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Obituary: Emil Novak, 95, of Oxford

Man was a World War II veteran.

Emil Francis Novak, 95, died quietly at home on March 30, 2012.

Emil’s lifetime spanned significant history.  Born March 1, 1917 in Stratford, CT, World War I welcomed him into the world.  The Great Depression colored his adolescence.  World War II made him a soldier.  Post-war, his job as electrician with the General Electric Company brought him prosperity.  He married Eleanor Brod and raised a family in Stratford while witnessing McCarthyism, the civil rights and women’s movements, and the Vietnam War era.  His retirement in Oxford gave him the satisfaction of chopping wood while learning about computers and the Internet.

In his long and productive life, Emil was a son and brother, a husband and father, a friend and neighbor, an animal-lover and volunteer.  His family knows, however, that Emil would prefer to be remembered as a soldier and patriot -- the role that shaped his personality and informed his memories.

Emil enlisted in the 43rd Infantry Division of the National Guard in 1936.  His unit was mobilized in 1941 and during World War II he served as an officer in the Signal Corps.  Wartime assignments took him through Europe and Africa where the Signal Corps strung communication lines and set up switching stations.  Emil’s stories about these years -- some humorous, some sobering –highlighted the trials and tribulations of a young officer, responsible for men surviving a foreign, often hostile, environment.

After the war, Emil joined the Army Reserves and attained the rank of Lieutenant Colonel.  His commission ended in 1970.

In and out of the military, Emil’s life was characterized by his genial and sometimes demanding temperament.  He was technically imaginative – working on electrical schemes and with computers. He was intellectually critical – no fix-it project escaped suggestion or refinement.   He was socially engaging – his stories and emails were peppered with aphorisms and French phrases.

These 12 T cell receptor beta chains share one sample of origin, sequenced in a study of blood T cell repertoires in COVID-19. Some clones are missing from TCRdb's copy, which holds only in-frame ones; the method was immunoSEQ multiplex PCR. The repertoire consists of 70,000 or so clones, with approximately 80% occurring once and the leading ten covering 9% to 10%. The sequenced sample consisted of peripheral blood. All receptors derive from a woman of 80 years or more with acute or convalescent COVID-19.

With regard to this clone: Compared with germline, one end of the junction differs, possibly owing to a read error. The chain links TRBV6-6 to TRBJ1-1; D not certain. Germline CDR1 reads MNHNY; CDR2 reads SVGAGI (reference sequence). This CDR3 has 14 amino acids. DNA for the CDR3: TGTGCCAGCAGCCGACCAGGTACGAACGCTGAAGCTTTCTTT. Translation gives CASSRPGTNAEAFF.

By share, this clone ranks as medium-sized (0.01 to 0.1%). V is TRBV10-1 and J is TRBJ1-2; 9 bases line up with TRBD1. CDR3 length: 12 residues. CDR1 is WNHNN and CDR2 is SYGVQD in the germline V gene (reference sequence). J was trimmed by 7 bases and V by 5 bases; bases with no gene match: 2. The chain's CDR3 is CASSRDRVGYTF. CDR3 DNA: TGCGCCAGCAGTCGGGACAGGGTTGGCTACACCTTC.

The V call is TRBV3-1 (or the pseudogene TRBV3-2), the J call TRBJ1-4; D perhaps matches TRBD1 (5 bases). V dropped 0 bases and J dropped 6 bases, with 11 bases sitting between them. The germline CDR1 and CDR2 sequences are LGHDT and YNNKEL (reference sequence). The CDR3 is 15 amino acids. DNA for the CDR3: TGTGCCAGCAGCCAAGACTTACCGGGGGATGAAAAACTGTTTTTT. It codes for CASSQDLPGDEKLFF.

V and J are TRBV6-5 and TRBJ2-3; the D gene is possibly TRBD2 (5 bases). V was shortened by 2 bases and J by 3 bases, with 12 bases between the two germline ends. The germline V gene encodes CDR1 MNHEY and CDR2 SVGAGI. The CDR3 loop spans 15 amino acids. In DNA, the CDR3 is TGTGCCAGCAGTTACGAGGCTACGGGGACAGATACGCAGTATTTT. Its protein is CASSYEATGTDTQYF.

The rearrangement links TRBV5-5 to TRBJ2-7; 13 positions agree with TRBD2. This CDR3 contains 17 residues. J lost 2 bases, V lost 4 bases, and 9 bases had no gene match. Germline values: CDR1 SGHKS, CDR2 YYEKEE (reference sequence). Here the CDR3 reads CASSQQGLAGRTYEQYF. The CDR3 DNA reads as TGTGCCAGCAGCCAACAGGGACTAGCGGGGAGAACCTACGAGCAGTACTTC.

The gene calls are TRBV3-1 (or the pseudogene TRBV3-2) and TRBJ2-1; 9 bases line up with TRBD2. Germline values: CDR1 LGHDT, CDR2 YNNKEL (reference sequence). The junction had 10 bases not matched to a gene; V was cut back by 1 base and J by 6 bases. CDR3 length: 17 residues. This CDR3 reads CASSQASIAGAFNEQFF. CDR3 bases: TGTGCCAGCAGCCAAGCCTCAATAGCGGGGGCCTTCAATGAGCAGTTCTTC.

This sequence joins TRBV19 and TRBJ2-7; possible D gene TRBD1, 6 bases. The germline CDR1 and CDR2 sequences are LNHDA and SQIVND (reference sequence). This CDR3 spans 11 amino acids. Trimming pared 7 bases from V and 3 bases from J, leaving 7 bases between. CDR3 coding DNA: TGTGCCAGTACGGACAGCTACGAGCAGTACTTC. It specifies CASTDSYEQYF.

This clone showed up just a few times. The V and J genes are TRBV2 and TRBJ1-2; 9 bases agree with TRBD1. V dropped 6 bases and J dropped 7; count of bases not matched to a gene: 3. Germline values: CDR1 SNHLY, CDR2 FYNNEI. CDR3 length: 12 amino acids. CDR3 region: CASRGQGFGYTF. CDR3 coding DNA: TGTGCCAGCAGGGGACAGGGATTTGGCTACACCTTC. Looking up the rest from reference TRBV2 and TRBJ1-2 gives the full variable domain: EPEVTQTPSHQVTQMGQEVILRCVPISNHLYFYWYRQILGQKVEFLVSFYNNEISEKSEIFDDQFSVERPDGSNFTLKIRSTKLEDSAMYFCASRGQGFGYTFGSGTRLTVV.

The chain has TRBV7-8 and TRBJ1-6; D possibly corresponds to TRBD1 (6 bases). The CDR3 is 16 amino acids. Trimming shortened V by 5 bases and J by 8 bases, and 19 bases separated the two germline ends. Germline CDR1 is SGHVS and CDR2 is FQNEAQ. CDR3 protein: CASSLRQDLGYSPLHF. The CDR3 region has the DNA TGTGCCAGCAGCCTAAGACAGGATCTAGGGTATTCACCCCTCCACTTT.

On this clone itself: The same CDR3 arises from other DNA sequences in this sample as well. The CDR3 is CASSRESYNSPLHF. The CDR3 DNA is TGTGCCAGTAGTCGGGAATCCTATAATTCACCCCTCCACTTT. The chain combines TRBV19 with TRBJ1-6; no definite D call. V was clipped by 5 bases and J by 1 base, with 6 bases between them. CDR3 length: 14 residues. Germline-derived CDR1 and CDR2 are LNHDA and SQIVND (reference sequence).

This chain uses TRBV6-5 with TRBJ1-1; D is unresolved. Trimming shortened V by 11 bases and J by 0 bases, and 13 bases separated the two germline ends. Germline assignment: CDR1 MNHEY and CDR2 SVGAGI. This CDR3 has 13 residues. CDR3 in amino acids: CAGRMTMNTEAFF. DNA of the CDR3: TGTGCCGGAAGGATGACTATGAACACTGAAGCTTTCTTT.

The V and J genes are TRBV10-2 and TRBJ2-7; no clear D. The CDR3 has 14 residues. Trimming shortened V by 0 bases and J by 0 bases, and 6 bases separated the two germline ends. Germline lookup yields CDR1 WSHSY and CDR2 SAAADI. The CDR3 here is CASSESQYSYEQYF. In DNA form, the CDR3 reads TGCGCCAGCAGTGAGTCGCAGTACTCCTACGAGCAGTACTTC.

Emil was generous in selected areas and careful in others – the poor and hungry (people and animals) benefited from his checkbook as well as from his time.  The Goodwill Store was a favorite place to browse. 

Emil is survived by his children Catherine and her companion Richard Baran, Elizabeth and Frank Korn, his grandchildren Shara and Devan Korn and his wife Erin, his great-grandchild Benjamin, his brother Richard, many nieces and nephews, and two cats.  Our family is fortunate that Emil was with us for so long and special thanks are due Igor and Luba Borzenkov for their kindness and careful attention to him. 

A celebration of Emil’s life is planned.  Contact the family for details.  Inurnment will be at Arlington National Cemetery, Arlington, Virginia. 

Emil would appreciate that donations in his memory be made to either Best Friends Animal Sanctuary (www.bestfriends.org) or the Oxford Ambulance Association  – charities that benefited regularly from his generosity and good will.

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